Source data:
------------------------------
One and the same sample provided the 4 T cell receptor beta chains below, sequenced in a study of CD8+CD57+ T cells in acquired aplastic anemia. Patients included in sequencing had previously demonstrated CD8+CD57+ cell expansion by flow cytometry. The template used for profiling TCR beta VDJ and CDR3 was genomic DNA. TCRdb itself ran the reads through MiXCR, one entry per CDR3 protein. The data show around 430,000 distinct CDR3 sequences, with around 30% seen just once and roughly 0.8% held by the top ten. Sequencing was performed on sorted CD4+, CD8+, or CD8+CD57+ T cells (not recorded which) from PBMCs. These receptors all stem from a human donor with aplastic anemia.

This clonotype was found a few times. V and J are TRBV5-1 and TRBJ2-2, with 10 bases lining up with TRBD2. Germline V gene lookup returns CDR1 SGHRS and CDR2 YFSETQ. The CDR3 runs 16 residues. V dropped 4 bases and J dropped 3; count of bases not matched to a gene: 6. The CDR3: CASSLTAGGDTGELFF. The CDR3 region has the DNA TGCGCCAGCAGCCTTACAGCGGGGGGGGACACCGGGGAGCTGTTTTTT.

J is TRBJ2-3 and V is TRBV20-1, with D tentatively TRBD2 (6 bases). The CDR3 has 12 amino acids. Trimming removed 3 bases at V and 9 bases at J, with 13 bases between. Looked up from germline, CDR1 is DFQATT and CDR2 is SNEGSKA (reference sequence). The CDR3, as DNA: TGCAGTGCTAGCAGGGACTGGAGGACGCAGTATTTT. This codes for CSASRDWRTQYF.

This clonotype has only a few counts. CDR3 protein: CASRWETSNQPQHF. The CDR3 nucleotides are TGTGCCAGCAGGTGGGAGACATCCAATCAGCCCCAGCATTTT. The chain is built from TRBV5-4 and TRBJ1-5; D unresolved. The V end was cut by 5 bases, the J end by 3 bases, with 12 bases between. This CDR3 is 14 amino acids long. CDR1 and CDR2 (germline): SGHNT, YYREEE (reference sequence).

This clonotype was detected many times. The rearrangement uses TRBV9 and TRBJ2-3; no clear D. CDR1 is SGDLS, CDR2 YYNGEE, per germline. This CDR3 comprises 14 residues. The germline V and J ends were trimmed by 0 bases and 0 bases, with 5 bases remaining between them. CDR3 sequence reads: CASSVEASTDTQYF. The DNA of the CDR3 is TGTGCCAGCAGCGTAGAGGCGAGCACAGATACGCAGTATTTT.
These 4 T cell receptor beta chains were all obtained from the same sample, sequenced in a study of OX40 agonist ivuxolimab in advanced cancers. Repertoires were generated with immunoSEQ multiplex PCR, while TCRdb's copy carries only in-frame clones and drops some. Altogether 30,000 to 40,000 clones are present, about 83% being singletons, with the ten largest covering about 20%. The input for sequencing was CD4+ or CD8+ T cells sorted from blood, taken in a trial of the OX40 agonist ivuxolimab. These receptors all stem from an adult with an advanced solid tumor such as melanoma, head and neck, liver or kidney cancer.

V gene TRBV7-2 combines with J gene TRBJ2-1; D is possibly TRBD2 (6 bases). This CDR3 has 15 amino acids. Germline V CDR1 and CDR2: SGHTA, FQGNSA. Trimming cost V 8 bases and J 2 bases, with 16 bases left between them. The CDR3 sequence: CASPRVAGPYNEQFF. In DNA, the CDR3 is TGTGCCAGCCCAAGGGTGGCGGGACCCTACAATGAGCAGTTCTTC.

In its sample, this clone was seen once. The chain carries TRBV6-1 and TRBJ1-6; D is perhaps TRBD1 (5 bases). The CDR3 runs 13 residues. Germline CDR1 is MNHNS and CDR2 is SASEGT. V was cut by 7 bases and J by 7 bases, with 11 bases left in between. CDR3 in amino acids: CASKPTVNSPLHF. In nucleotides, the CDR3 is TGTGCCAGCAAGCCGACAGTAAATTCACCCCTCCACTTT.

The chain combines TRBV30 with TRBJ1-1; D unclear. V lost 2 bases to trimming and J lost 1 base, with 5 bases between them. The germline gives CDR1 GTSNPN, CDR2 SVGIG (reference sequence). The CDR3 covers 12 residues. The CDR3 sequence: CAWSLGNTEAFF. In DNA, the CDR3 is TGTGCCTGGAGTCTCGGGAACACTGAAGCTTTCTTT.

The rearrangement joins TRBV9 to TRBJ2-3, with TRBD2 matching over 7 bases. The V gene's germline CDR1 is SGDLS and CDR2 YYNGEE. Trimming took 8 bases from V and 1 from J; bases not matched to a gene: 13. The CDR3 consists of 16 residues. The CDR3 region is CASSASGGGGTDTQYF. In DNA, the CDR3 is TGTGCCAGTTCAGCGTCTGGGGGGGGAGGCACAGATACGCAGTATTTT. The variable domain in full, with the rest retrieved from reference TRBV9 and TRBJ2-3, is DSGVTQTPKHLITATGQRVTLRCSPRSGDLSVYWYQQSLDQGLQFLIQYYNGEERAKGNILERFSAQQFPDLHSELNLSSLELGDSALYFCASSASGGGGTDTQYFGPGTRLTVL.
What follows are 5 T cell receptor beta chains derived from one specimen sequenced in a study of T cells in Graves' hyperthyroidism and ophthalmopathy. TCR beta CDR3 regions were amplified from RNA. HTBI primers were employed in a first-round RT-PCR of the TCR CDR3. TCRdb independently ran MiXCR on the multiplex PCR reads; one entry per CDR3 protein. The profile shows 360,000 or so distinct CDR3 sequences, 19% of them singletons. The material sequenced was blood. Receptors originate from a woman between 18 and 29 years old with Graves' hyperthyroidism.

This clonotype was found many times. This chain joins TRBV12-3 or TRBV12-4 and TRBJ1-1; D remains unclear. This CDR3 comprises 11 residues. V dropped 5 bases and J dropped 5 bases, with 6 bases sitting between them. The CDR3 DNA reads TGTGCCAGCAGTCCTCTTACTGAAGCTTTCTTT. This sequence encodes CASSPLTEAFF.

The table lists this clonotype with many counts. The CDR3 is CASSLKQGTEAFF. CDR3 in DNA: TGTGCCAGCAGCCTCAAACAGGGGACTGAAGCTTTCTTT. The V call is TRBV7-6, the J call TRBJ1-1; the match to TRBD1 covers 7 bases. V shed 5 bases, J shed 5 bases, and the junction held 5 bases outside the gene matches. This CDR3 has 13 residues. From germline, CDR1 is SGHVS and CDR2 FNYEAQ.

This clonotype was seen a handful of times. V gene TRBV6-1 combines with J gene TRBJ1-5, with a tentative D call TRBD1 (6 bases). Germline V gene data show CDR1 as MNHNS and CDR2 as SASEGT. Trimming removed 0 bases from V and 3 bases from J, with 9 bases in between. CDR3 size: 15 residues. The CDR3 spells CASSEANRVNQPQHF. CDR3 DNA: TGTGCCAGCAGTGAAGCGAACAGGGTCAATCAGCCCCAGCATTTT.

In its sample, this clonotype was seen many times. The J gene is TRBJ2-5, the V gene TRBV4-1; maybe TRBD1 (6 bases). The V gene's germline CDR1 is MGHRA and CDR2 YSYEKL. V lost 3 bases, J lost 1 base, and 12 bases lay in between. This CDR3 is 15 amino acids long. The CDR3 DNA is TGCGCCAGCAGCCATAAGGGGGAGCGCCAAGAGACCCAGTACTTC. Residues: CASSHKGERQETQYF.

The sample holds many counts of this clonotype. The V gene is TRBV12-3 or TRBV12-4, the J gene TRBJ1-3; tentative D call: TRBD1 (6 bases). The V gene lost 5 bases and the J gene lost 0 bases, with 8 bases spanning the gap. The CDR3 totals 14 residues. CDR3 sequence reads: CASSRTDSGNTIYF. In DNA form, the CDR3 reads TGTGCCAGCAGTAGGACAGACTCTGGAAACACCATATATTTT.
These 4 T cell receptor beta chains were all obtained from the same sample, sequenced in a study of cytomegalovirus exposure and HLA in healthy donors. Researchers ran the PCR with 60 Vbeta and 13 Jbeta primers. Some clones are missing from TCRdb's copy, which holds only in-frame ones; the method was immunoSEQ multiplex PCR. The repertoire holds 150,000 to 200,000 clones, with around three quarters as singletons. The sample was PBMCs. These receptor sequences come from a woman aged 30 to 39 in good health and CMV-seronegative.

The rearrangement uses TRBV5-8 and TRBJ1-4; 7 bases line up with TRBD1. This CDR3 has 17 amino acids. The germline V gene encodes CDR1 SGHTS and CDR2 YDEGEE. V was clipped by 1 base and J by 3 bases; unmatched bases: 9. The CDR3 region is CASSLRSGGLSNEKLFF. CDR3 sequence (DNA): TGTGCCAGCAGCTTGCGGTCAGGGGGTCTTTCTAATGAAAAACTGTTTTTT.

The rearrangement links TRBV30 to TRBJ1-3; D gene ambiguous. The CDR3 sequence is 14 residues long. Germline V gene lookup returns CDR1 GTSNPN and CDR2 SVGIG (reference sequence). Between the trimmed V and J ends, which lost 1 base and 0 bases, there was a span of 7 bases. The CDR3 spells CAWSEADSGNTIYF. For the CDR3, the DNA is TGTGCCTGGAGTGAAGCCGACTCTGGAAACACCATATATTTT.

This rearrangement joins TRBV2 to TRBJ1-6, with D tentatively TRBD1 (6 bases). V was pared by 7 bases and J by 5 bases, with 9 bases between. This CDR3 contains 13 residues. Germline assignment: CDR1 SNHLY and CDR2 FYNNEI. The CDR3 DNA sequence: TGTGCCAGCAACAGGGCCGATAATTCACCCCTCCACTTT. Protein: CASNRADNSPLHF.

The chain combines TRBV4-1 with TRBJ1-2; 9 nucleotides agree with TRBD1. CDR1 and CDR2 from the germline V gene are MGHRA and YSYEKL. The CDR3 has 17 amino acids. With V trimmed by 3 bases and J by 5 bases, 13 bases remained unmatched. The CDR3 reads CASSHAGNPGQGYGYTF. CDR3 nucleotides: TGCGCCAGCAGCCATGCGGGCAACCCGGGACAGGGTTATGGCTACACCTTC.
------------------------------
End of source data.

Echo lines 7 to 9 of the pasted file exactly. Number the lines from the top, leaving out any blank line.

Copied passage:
V gene TRBV7-2 combines with J gene TRBJ2-1; D is possibly TRBD2 (6 bases). This CDR3 has 15 amino acids. Germline V CDR1 and CDR2: SGHTA, FQGNSA. Trimming cost V 8 bases and J 2 bases, with 16 bases left between them. The CDR3 sequence: CASPRVAGPYNEQFF. In DNA, the CDR3 is TGTGCCAGCCCAAGGGTGGCGGGACCCTACAATGAGCAGTTCTTC.

In its sample, this clone was seen once. The chain carries TRBV6-1 and TRBJ1-6; D is perhaps TRBD1 (5 bases). The CDR3 runs 13 residues. Germline CDR1 is MNHNS and CDR2 is SASEGT. V was cut by 7 bases and J by 7 bases, with 11 bases left in between. CDR3 in amino acids: CASKPTVNSPLHF. In nucleotides, the CDR3 is TGTGCCAGCAAGCCGACAGTAAATTCACCCCTCCACTTT.

The chain combines TRBV30 with TRBJ1-1; D unclear. V lost 2 bases to trimming and J lost 1 base, with 5 bases between them. The germline gives CDR1 GTSNPN, CDR2 SVGIG (reference sequence). The CDR3 covers 12 residues. The CDR3 sequence: CAWSLGNTEAFF. In DNA, the CDR3 is TGTGCCTGGAGTCTCGGGAACACTGAAGCTTTCTTT.